The Psoriatic Arthritis Example

Artificial intelligence (AI) has revolutionized many aspects of healthcare, including disease diagnosis, treatment planning, and drug development. However, despite the potential benefits of AI, there are concerns about bias and the potential for AI to perpetuate existing inequalities. One area where bias based on sex has been reported is in the field of rheumatology, where sex-specific differences have consistently been observed for various diseases, including rheumatoid arthritis, axial spondyloarthritis, and ankylosing spondylitis.

In psoriatic arthritis, for example, sex differences may have important implications for clinical research in terms of epidemiology, clinical, radiological, and laboratory features, and response to treatment. Despite this, bias based on sex persists in clinical rheumatology. To address this issue within the context of artificial intelligence, researchers have used a national data set made available for analysis. The data set was derived from a multicenter study conducted in the dermatological outpatient clinics of Italian universities, and included information on 282 patients with psoriasis, of whom 55 were affected by psoriatic arthritis and 227 were not affected.

Table III: Predictive Performance of Machine Learning in Psoriatic Arthritis Diagnosis with or Without Information Regarding Sex

Machine LearningRecs ArthritisArthritisSensitivitySpecificityOverall Accuracy
Without sexBack propagation ANN a-b sequence1442911589.66%
Back propagation ANN b-a sequence1382611280.77%
With sexBack propagation ANN a-b sequence13025105100%
Back propagation ANN b-a sequence1523012296.67%

This table shows the predictive performance of machine learning in diagnosing psoriatic arthritis with or without information regarding sex. The machine learning method used in the study was back propagation artificial neural network (ANN) with two different sequences of a-b and b-a. The table presents the results of two experiments: one with sex information available and one without sex information available.

In the "Without sex" section of the table, the machine learning method was applied without using information on sex. The back propagation ANN a-b sequence correctly identified 144 patients with psoriatic arthritis and 115 patients without psoriatic arthritis. The back propagation ANN b-a sequence correctly identified 138 patients with psoriatic arthritis and 112 patients without psoriatic arthritis. The mean or sum of both sequences of the machine learning method was 85.21% for sensitivity, 90.32% for specificity, and 87.77% for overall accuracy.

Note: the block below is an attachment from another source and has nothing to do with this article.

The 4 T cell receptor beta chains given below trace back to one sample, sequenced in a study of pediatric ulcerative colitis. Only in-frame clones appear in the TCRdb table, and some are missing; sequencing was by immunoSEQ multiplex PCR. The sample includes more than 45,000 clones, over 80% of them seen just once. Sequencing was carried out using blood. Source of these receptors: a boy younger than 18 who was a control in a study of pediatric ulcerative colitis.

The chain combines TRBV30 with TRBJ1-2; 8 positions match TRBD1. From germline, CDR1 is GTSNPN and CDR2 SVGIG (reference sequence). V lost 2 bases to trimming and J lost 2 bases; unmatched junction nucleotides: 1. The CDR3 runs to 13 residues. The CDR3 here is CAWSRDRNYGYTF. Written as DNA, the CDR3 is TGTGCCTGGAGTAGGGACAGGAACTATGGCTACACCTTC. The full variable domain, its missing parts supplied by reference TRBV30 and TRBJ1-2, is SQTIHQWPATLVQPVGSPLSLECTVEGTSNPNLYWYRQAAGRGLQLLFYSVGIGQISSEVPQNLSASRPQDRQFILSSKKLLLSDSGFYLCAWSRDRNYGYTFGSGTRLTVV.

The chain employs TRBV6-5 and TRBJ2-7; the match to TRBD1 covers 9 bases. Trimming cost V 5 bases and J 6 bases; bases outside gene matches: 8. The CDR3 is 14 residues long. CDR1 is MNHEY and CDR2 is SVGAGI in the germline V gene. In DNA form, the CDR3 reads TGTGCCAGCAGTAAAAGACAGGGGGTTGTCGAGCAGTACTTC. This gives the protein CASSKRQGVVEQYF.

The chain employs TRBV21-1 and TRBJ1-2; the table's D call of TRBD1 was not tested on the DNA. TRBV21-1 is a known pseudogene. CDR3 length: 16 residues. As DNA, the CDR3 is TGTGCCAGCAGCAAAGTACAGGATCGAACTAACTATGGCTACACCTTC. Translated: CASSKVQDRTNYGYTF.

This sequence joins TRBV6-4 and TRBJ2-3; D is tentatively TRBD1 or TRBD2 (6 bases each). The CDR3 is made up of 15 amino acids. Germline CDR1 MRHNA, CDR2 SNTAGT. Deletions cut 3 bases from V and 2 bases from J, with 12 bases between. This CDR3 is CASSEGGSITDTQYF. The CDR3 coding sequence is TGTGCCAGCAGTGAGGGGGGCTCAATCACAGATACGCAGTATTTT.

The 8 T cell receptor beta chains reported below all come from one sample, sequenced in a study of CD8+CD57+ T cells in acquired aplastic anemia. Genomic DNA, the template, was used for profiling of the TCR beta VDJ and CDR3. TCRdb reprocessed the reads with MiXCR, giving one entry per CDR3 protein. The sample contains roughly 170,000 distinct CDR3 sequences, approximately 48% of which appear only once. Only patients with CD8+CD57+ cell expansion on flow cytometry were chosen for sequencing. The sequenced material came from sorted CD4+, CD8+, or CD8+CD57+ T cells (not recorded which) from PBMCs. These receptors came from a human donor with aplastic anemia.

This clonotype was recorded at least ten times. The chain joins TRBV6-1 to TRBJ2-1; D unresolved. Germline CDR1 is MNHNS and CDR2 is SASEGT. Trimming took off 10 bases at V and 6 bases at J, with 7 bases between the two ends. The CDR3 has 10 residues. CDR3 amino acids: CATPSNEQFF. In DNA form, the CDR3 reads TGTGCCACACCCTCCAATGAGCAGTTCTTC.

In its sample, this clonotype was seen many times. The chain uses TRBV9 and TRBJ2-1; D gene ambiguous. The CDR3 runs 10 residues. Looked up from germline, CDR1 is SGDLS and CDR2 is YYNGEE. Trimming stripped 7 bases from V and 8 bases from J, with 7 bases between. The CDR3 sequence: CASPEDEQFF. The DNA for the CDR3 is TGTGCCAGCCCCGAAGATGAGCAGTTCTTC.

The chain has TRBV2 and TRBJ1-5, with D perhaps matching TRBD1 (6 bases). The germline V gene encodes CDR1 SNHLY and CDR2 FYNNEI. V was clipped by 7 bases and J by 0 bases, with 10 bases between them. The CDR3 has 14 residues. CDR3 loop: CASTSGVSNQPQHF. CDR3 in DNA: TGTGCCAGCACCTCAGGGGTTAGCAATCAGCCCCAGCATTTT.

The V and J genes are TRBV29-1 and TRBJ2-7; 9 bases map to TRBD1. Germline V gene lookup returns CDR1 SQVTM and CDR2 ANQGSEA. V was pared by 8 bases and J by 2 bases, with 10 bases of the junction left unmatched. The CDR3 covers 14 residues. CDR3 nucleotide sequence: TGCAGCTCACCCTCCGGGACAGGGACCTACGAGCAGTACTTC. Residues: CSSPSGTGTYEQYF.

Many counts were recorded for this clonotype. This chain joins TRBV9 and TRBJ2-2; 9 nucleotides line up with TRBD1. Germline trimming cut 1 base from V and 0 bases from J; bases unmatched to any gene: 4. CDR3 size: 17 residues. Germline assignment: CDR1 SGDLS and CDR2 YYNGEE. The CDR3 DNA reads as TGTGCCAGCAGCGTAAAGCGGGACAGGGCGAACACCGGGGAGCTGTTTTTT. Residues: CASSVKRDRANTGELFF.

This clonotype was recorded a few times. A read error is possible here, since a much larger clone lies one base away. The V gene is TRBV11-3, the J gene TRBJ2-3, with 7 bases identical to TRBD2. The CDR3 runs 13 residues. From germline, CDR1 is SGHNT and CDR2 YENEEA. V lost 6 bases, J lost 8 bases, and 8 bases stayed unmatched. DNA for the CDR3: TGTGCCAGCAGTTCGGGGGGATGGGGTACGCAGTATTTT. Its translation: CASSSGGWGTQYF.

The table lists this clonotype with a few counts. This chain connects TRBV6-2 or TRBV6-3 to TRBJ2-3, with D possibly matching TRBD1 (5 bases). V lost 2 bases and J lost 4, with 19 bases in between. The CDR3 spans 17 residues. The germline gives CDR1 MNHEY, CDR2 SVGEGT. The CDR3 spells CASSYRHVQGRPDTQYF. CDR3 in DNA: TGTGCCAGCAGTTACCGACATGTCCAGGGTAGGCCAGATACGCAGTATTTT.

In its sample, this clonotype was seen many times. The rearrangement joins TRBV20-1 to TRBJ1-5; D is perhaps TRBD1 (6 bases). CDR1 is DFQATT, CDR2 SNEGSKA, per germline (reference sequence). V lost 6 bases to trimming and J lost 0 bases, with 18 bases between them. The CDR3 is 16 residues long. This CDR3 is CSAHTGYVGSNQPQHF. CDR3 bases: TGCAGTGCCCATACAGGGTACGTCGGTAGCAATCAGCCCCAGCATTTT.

In the "With sex" section of the table, the machine learning method was applied with using information on sex. The back propagation ANN a-b sequence correctly identified 130 patients with psoriatic arthritis and 105 patients without psoriatic arthritis, achieving 100% sensitivity and 88.57% specificity. The back propagation ANN b-a sequence correctly identified 152 patients with psoriatic arthritis and 122 patients without psoriatic arthritis, achieving 96.67% sensitivity and 92.62% specificity. The mean or sum of both sequences of the machine learning method was 98.33% for sensitivity, 90.6% for specificity, and 94.47% for overall accuracy.

The table shows that using information on sex improved the predictive performance of the machine learning method in diagnosing psoriatic arthritis. The overall accuracy of the machine learning method was higher when using sex information (94.47%) than when not using sex information (87.77%). This suggests that incorporating sex information into predictive models can help avoid disparities in predictive performance in both genders.

The researchers used machine learning systems to predict psoriatic arthritis diagnosis from 17 input variables, including sex, age, weight, BMI, psoriasis familiarity, familiarity for psoriatic arthritis, nail involvement, osteoarthritis, use of NSAIDs, PGA, PASI, and six other variables. Two experiments were carried out: one with sex information available, after automatic selection of variables with TWIST system; and one without sex information available. The same validation protocol was adopted with training-testing procedure with crossover. The experiments with sex and without sex were conducted in a blind and independent manner in two directions: training with sub-sample A and blind testing with sub-sample B versus training with sub-sample B and blind testing with sub-sample A. The best results obtained using classical Back Propagation artificial neural network as classifier are reported in Table III.